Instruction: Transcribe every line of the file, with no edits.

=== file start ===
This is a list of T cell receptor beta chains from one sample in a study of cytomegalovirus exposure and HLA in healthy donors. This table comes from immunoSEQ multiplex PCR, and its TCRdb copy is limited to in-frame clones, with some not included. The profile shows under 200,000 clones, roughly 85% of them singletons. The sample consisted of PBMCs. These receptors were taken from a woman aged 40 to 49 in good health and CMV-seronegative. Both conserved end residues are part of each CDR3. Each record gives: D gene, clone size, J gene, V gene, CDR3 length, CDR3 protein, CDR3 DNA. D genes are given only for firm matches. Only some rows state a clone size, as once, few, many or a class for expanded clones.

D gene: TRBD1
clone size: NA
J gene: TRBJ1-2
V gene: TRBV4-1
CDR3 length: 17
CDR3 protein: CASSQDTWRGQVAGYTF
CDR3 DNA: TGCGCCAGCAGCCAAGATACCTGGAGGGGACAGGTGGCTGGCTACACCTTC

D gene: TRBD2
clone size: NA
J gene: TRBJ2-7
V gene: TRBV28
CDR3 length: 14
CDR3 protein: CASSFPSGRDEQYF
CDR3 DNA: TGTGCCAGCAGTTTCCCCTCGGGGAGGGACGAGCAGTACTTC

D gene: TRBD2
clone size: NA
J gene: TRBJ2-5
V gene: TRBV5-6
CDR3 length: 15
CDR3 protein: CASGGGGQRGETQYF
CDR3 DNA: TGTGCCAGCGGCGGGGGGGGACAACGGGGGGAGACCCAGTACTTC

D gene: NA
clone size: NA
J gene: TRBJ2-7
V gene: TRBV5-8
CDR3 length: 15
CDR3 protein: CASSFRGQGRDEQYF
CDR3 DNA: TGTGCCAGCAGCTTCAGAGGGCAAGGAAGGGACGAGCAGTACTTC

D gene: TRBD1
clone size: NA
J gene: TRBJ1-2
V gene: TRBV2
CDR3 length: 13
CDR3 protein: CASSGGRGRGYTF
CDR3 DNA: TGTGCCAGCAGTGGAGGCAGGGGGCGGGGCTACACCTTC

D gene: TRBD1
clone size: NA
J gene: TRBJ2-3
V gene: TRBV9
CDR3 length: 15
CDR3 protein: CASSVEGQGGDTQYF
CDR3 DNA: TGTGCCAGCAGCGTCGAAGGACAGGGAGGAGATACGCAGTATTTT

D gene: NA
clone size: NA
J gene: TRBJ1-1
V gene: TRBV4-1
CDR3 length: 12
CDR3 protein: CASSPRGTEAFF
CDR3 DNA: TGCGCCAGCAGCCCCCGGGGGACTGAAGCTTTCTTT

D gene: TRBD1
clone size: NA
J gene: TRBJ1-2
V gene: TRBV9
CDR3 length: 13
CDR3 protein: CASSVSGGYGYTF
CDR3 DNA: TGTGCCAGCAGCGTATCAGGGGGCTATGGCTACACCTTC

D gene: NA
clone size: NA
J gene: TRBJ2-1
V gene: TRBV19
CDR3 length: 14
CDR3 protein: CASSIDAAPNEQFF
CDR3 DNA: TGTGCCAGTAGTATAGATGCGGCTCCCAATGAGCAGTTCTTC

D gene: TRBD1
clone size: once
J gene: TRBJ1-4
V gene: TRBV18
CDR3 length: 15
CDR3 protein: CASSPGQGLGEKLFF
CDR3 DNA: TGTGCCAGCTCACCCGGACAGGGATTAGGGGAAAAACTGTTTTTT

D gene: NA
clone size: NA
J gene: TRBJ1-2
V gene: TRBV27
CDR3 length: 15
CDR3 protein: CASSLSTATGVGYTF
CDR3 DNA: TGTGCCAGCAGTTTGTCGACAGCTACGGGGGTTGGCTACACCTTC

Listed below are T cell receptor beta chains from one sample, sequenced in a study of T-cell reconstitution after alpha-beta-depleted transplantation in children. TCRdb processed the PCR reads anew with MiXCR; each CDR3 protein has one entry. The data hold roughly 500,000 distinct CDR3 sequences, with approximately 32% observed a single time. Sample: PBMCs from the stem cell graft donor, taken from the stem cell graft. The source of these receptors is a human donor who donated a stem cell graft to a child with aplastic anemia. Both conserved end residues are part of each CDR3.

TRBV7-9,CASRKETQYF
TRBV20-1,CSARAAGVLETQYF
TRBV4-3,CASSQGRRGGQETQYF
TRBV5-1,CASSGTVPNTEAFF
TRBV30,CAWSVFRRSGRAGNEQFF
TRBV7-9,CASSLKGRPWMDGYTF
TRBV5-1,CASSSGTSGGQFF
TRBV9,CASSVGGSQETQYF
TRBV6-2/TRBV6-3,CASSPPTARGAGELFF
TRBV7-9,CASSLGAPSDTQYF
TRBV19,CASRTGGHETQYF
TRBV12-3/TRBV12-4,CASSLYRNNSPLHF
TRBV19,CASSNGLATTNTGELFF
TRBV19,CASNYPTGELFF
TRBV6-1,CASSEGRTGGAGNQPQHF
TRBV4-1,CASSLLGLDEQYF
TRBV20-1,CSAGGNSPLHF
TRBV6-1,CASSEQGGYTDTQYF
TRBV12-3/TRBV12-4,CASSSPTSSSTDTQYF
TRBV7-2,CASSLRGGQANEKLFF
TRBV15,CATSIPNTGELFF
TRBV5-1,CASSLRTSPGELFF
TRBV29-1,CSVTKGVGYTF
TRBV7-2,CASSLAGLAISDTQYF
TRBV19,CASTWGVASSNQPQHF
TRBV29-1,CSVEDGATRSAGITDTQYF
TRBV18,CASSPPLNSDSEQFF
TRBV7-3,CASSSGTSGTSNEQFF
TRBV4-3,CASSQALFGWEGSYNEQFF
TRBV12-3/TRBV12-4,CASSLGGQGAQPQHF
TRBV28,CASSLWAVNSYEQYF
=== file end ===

This is a list of T cell receptor beta chains from one sample in a study of cytomegalovirus exposure and HLA in healthy donors. This table comes from immunoSEQ multiplex PCR, and its TCRdb copy is limited to in-frame clones, with some not included. The profile shows under 200,000 clones, roughly 85% of them singletons. The sample consisted of PBMCs. These receptors were taken from a woman aged 40 to 49 in good health and CMV-seronegative. Both conserved end residues are part of each CDR3. Each record gives: D gene, clone size, J gene, V gene, CDR3 length, CDR3 protein, CDR3 DNA. D genes are given only for firm matches. Only some rows state a clone size, as once, few, many or a class for expanded clones.

D gene: TRBD1
clone size: NA
J gene: TRBJ1-2
V gene: TRBV4-1
CDR3 length: 17
CDR3 protein: CASSQDTWRGQVAGYTF
CDR3 DNA: TGCGCCAGCAGCCAAGATACCTGGAGGGGACAGGTGGCTGGCTACACCTTC

D gene: TRBD2
clone size: NA
J gene: TRBJ2-7
V gene: TRBV28
CDR3 length: 14
CDR3 protein: CASSFPSGRDEQYF
CDR3 DNA: TGTGCCAGCAGTTTCCCCTCGGGGAGGGACGAGCAGTACTTC

D gene: TRBD2
clone size: NA
J gene: TRBJ2-5
V gene: TRBV5-6
CDR3 length: 15
CDR3 protein: CASGGGGQRGETQYF
CDR3 DNA: TGTGCCAGCGGCGGGGGGGGACAACGGGGGGAGACCCAGTACTTC

D gene: NA
clone size: NA
J gene: TRBJ2-7
V gene: TRBV5-8
CDR3 length: 15
CDR3 protein: CASSFRGQGRDEQYF
CDR3 DNA: TGTGCCAGCAGCTTCAGAGGGCAAGGAAGGGACGAGCAGTACTTC

D gene: TRBD1
clone size: NA
J gene: TRBJ1-2
V gene: TRBV2
CDR3 length: 13
CDR3 protein: CASSGGRGRGYTF
CDR3 DNA: TGTGCCAGCAGTGGAGGCAGGGGGCGGGGCTACACCTTC

D gene: TRBD1
clone size: NA
J gene: TRBJ2-3
V gene: TRBV9
CDR3 length: 15
CDR3 protein: CASSVEGQGGDTQYF
CDR3 DNA: TGTGCCAGCAGCGTCGAAGGACAGGGAGGAGATACGCAGTATTTT

D gene: NA
clone size: NA
J gene: TRBJ1-1
V gene: TRBV4-1
CDR3 length: 12
CDR3 protein: CASSPRGTEAFF
CDR3 DNA: TGCGCCAGCAGCCCCCGGGGGACTGAAGCTTTCTTT

D gene: TRBD1
clone size: NA
J gene: TRBJ1-2
V gene: TRBV9
CDR3 length: 13
CDR3 protein: CASSVSGGYGYTF
CDR3 DNA: TGTGCCAGCAGCGTATCAGGGGGCTATGGCTACACCTTC

D gene: NA
clone size: NA
J gene: TRBJ2-1
V gene: TRBV19
CDR3 length: 14
CDR3 protein: CASSIDAAPNEQFF
CDR3 DNA: TGTGCCAGTAGTATAGATGCGGCTCCCAATGAGCAGTTCTTC

D gene: TRBD1
clone size: once
J gene: TRBJ1-4
V gene: TRBV18
CDR3 length: 15
CDR3 protein: CASSPGQGLGEKLFF
CDR3 DNA: TGTGCCAGCTCACCCGGACAGGGATTAGGGGAAAAACTGTTTTTT

D gene: NA
clone size: NA
J gene: TRBJ1-2
V gene: TRBV27
CDR3 length: 15
CDR3 protein: CASSLSTATGVGYTF
CDR3 DNA: TGTGCCAGCAGTTTGTCGACAGCTACGGGGGTTGGCTACACCTTC

Listed below are T cell receptor beta chains from one sample, sequenced in a study of T-cell reconstitution after alpha-beta-depleted transplantation in children. TCRdb processed the PCR reads anew with MiXCR; each CDR3 protein has one entry. The data hold roughly 500,000 distinct CDR3 sequences, with approximately 32% observed a single time. Sample: PBMCs from the stem cell graft donor, taken from the stem cell graft. The source of these receptors is a human donor who donated a stem cell graft to a child with aplastic anemia. Both conserved end residues are part of each CDR3.

TRBV7-9,CASRKETQYF
TRBV20-1,CSARAAGVLETQYF
TRBV4-3,CASSQGRRGGQETQYF
TRBV5-1,CASSGTVPNTEAFF
TRBV30,CAWSVFRRSGRAGNEQFF
TRBV7-9,CASSLKGRPWMDGYTF
TRBV5-1,CASSSGTSGGQFF
TRBV9,CASSVGGSQETQYF
TRBV6-2/TRBV6-3,CASSPPTARGAGELFF
TRBV7-9,CASSLGAPSDTQYF
TRBV19,CASRTGGHETQYF
TRBV12-3/TRBV12-4,CASSLYRNNSPLHF
TRBV19,CASSNGLATTNTGELFF
TRBV19,CASNYPTGELFF
TRBV6-1,CASSEGRTGGAGNQPQHF
TRBV4-1,CASSLLGLDEQYF
TRBV20-1,CSAGGNSPLHF
TRBV6-1,CASSEQGGYTDTQYF
TRBV12-3/TRBV12-4,CASSSPTSSSTDTQYF
TRBV7-2,CASSLRGGQANEKLFF
TRBV15,CATSIPNTGELFF
TRBV5-1,CASSLRTSPGELFF
TRBV29-1,CSVTKGVGYTF
TRBV7-2,CASSLAGLAISDTQYF
TRBV19,CASTWGVASSNQPQHF
TRBV29-1,CSVEDGATRSAGITDTQYF
TRBV18,CASSPPLNSDSEQFF
TRBV7-3,CASSSGTSGTSNEQFF
TRBV4-3,CASSQALFGWEGSYNEQFF
TRBV12-3/TRBV12-4,CASSLGGQGAQPQHF
TRBV28,CASSLWAVNSYEQYF